There was no sugarcoating the state’s transportation challenges yesterday, as Gov.-elect Phil Murphy announced his pick to lead the New Jersey Department of Transportation. Diane Gutierrez-Scaccetti, a former New Jersey Turnpike Authority executive director who’s been leading a similar agency in Florida for the past several years, will take on what may be the toughest cabinet-level job in Murphy’s still-forming administration.
Roads and bridges are crumbling, and New Jersey Transit has become a “national disgrace,” Murphy said as he introduced Gutierrez-Scaccetti during a news conference at the Secaucus Junction train station.
To add more pressure, he also said that his vision of a reinvigorated state economy that provides more opportunity for New Jersey residents — and increases tax revenues for the cash-starved state budget — will require there to be a transportation system that’s firing on all cylinders.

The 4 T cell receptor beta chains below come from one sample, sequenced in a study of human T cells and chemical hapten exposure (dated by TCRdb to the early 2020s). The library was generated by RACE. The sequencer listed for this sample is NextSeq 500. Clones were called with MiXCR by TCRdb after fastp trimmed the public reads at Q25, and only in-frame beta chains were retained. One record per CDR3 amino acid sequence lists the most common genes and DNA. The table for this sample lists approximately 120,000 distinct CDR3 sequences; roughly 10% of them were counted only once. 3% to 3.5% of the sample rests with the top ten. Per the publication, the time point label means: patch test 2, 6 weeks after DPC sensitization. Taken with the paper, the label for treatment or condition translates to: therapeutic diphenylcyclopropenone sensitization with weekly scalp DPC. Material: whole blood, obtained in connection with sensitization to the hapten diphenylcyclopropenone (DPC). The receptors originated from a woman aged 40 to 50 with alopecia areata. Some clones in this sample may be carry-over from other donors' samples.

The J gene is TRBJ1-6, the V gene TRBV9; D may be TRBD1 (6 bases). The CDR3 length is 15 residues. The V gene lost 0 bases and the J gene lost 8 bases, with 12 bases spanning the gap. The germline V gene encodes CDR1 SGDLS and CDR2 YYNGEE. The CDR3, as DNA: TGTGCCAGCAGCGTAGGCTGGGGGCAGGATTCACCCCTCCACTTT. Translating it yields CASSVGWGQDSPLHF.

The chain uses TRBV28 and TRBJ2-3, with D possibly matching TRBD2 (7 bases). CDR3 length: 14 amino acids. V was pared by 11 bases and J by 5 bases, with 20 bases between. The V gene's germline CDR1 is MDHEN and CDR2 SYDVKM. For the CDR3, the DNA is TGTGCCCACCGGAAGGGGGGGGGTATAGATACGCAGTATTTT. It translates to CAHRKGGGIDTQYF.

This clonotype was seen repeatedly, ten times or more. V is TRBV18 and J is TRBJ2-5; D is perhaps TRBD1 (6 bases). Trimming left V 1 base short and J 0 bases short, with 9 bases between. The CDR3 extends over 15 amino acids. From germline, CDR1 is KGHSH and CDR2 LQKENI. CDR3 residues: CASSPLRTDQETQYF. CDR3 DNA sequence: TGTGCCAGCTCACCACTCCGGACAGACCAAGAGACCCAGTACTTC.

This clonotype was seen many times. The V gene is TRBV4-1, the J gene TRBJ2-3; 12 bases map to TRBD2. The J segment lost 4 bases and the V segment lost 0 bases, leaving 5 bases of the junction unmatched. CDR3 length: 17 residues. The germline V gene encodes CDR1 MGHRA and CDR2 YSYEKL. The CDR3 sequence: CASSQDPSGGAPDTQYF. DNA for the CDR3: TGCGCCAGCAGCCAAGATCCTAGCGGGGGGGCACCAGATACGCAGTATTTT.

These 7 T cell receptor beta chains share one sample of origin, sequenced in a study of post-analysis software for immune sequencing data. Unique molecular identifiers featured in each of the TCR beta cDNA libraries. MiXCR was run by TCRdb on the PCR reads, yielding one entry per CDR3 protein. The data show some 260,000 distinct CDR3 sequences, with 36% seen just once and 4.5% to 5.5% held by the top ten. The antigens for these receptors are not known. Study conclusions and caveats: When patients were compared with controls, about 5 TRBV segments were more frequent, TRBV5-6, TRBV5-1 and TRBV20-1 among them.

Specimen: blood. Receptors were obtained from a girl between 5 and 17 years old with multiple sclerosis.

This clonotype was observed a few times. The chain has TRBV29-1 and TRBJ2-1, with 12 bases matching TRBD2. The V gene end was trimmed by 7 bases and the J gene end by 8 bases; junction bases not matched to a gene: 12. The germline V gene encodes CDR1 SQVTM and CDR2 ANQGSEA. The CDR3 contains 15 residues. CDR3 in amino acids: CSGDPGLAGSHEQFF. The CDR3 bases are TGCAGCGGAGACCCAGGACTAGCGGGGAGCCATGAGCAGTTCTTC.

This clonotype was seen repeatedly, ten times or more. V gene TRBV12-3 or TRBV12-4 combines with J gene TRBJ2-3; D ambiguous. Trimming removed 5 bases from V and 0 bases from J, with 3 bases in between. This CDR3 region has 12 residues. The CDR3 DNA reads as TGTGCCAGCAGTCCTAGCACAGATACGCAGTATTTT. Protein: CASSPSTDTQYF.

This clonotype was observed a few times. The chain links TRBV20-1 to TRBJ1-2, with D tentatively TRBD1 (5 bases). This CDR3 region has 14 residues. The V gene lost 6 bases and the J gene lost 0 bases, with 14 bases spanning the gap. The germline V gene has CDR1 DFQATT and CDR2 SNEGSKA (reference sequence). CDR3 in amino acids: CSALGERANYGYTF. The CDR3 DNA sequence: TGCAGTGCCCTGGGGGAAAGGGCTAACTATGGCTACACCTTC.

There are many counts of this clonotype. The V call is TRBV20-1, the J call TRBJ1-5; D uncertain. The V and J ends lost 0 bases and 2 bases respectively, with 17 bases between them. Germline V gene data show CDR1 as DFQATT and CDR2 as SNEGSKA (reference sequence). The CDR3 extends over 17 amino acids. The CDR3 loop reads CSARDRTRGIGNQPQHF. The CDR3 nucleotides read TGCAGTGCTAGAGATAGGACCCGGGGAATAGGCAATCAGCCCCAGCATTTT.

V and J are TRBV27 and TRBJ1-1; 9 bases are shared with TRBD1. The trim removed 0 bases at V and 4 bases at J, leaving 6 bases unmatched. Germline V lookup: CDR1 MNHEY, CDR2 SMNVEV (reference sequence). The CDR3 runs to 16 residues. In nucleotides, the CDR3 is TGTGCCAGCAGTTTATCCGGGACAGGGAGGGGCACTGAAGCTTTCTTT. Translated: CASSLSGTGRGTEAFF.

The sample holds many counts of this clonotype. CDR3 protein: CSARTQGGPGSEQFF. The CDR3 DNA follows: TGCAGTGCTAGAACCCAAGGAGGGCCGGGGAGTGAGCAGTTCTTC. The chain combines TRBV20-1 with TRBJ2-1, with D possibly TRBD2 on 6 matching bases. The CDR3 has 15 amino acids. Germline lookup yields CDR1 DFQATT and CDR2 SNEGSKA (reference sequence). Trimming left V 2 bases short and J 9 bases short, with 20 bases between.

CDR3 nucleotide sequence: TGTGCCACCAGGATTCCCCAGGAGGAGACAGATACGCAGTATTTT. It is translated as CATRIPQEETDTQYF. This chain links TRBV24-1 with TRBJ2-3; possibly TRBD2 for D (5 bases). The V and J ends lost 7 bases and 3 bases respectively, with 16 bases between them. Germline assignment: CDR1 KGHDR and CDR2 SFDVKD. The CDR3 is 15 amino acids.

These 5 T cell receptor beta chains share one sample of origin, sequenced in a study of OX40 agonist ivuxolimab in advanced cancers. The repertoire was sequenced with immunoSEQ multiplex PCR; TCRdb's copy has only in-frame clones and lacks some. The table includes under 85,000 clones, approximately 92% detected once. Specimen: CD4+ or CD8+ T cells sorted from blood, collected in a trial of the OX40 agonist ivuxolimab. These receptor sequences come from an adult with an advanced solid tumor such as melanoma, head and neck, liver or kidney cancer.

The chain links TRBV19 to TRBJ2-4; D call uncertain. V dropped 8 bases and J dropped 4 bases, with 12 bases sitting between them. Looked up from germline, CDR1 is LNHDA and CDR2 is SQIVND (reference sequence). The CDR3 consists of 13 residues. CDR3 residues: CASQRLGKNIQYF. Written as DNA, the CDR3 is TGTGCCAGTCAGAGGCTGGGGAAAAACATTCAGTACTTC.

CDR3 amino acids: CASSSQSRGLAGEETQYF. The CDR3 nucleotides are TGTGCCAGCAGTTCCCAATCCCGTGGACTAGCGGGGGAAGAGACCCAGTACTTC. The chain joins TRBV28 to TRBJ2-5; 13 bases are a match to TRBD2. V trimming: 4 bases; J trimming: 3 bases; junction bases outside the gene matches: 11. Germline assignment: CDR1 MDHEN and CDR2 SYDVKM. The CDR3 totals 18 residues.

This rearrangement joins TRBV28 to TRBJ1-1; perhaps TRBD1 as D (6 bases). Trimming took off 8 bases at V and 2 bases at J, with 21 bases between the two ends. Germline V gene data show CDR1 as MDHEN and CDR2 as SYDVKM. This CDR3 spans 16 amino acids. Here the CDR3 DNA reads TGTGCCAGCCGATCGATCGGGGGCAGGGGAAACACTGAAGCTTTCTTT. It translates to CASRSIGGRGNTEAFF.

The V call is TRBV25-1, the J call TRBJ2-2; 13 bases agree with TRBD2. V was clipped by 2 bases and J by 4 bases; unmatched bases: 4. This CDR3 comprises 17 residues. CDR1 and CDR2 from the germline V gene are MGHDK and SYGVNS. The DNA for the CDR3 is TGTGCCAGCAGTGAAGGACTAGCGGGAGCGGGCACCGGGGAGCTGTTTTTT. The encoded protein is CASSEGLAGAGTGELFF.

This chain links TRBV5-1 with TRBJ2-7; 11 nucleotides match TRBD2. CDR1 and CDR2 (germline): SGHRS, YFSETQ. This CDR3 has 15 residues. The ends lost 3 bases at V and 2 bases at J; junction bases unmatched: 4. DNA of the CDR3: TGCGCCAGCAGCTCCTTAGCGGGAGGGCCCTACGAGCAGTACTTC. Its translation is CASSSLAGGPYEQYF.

“We are in crisis mode,” Murphy said.
But he also emphasized the experience of Gutierrez-Scaccetti, who will leave her job as executive director of Florida’s Turnpike Enterprise and come back to New Jersey to join his administration. The Democratic governor-elect portrayed the Newark native as a strong leader who is up to the task of leading the DOT and overhauling New Jersey Transit.
Knocking down the house
“It’s time to not just clean the house, but to knock it down and rebuild it,” Murphy said. “I will empower Diane to do just that, helping us put in place the new commuter-focused and future-focused leadership that riders deserve and expect.”
Gutierrez-Scaccetti acknowledged that she will be taking on an “awesome responsibility” if confirmed by the Senate after Murphy takes office next month, but also said transportation is her “passion” and that she’s ready to get work.